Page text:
Montana Transportation and Land Use
Development Exactions and Incentives - Urban Transportation Districts
What is an Urban Transportation District?
Urban Transportation Districts in Montana are created to "supply transportation services and facilities to district residents and other persons." A UTD is structured similar to a Special Improvement District (SID) with bonds backed by local government issued to cover the cost of a proposed transportation improvement. Revenue to pay for the bonds is raised through assessments against property owners in the designated district.
Urban transportation districts serve the function of creating a steady funding source for local governments to finance a variety of transportation system improvements. The district could fund, for example, a specific highway improvement that spans more than one locality. One significant advantage of the UTD is the capability to bring several municipalities and counties together in funding and operating a transit system. Examples of successful urban transportation districts in Montana such as Great Falls Transit and Missoula (Mountain Line) prove that financing districts can provide a transit service that has a broader local-regional scope.
Who can implement it?
Section 7-14-201 of the Montana Code provides counties the authority to establish Urban Transportation Districts (UTDs), provided that residents within the proposed district vote in favor of the measure. Like SIDs and Rural Special Improvement Districts (RSID), the UTD has the flexibility to extend across city and county boundaries.
The district is administered by an Urban Transportation District transportation board, which is responsible for all of its operations, including planning and budgeting transportation investments. Local governments may levy taxes and issue bonds to fund the proposed improvements. Establishment of the UTD Board is initiated through a petition to the relevant County Commission(s) by at least 20 percent of the registered voters within the proposed district. The locality(ies) conduct a public hearing and establish the makeup of the Board's membership (including its status as an elected or appointed body).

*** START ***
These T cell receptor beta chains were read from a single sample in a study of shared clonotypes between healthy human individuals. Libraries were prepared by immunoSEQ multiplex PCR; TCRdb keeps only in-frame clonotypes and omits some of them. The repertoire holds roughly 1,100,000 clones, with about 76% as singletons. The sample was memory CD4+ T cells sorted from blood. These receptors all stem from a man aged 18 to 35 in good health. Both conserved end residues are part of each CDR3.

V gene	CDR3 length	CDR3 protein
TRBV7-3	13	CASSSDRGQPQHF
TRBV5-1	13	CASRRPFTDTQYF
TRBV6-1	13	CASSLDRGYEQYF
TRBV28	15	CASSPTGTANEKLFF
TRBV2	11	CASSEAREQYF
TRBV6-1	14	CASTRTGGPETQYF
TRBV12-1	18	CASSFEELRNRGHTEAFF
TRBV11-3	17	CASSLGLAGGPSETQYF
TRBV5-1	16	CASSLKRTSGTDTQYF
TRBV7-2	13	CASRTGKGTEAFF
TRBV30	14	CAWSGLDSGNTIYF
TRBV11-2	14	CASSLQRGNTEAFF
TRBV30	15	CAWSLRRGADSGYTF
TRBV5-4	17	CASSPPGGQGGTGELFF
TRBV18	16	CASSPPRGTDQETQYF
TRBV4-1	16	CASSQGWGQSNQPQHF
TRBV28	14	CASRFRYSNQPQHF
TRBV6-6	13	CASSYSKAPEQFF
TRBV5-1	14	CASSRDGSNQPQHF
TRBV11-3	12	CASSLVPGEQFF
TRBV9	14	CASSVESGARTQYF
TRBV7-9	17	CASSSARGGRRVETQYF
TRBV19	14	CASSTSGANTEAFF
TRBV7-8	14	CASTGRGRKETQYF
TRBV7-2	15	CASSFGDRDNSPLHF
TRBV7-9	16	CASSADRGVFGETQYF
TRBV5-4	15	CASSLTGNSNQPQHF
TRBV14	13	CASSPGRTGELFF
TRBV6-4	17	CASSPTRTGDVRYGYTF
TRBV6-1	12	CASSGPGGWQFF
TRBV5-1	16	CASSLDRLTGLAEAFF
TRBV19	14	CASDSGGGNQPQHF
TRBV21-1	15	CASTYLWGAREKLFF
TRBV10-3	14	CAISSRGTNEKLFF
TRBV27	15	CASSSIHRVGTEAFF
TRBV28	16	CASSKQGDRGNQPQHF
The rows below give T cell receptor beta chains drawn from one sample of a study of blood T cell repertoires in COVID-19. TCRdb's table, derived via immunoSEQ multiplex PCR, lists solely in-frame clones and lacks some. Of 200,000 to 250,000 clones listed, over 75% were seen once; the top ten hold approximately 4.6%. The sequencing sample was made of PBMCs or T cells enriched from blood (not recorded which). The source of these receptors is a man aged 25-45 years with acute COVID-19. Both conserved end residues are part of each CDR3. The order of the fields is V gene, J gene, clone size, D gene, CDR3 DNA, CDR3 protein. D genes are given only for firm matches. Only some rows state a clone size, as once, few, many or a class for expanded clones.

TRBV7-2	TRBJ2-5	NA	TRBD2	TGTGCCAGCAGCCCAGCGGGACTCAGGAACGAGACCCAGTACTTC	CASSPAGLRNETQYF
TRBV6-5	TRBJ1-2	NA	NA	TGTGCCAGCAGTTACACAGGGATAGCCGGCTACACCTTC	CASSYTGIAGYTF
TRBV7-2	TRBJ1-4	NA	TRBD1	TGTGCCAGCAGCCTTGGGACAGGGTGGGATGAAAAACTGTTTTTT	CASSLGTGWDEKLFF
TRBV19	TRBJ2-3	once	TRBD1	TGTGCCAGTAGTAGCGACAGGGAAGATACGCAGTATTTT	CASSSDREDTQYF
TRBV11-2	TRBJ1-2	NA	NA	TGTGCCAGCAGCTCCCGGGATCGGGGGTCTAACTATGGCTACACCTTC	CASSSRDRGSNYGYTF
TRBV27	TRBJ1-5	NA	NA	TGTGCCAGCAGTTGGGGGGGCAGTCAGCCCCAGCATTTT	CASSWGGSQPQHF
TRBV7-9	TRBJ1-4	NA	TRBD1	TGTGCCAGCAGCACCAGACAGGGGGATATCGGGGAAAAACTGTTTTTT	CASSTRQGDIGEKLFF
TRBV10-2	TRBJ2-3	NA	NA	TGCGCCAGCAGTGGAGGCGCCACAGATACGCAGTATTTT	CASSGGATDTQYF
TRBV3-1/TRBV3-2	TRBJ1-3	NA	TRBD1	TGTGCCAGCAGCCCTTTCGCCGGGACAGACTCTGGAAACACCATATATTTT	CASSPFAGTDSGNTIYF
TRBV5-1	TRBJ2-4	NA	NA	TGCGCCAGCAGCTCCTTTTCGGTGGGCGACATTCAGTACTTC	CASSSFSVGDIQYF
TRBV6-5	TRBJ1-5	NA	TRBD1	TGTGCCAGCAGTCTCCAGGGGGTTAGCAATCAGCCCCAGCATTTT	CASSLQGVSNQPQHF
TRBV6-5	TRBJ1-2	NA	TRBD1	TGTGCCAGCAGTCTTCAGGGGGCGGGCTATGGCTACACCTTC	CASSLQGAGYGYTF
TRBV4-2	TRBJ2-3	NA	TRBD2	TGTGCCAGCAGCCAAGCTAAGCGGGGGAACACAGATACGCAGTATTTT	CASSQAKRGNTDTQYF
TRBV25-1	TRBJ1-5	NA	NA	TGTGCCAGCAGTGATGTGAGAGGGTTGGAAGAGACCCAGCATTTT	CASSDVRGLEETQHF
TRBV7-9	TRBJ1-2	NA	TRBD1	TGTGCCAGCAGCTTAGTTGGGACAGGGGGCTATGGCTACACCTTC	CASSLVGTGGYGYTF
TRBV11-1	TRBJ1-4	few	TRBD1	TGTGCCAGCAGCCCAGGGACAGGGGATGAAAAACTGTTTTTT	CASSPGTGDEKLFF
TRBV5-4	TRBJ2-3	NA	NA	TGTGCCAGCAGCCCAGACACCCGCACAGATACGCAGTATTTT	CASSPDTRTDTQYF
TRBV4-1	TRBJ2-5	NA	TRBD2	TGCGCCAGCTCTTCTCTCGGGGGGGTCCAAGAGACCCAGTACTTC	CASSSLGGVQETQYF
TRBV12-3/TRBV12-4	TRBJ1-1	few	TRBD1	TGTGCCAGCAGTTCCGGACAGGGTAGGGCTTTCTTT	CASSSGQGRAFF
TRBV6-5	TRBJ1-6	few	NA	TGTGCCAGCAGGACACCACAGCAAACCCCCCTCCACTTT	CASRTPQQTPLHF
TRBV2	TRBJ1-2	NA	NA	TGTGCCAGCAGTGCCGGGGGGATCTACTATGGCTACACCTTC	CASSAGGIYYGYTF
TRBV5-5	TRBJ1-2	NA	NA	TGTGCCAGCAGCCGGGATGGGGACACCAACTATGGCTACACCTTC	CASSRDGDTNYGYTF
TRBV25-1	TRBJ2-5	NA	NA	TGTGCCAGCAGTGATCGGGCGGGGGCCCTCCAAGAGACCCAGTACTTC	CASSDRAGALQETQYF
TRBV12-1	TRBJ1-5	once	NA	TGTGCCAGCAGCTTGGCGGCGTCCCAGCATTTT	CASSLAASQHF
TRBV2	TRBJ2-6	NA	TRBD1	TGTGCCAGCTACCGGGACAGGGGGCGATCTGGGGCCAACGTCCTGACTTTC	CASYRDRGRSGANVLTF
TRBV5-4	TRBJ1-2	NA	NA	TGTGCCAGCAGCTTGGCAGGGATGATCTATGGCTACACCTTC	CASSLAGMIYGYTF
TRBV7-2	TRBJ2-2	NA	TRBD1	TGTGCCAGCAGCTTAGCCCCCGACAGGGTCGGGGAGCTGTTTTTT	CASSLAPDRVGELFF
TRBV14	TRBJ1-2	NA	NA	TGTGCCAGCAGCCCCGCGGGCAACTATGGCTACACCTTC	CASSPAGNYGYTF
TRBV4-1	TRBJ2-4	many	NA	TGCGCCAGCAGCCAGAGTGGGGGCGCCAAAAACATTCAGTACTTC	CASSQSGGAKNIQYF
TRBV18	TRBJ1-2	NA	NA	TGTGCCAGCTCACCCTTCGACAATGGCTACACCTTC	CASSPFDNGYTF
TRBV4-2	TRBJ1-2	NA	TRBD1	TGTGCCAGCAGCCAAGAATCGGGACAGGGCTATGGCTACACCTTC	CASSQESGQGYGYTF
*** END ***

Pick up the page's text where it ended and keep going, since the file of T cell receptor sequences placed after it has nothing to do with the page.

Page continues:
What are the keys to success and potential pitfalls?
Establish Logical District Boundaries: Urban transportation districts (UTDs) should have boundaries that are logical and easily communicated to property owners and registered electors within the proposed district because their formation is subject to voter approval. UTD boundaries need to avoid the creation of "holes" or areas where the district would not have operational or maintenance responsibilities. Special assessment districts like UTDs can only be used to finance facilities that provide benefits to the district. Therefore if the district is intended to finance facilities that result in community-wide benefits, the district must be established to include the entire jurisdiction (city or county).
Identify and Communicate Transportation Needs: Developing a comprehensive understanding of the travel patterns, mobility needs, and existing services and facilities is essential to establishing the purpose and need for creating a UTD. Proponents of UTDs need to convey this information to local decision makers and those within the district to help ensure its successful formation and future operation.
Coordinate with Stakeholders and Potential Transportation Partners: Coordination efforts can help foster innovative solutions to meeting the demand for transportation services within the UTD. Local governments, transit operators, city and county transportation and human services agencies, health care providers, economic development agencies, large employers, and others are all potential transportation partners. Understanding their needs is essential to providing efficient and effective transportation services and facilities. Ongoing coordination efforts can help gauge the overall effectiveness of activities by the district and help to identify changing transportation needs.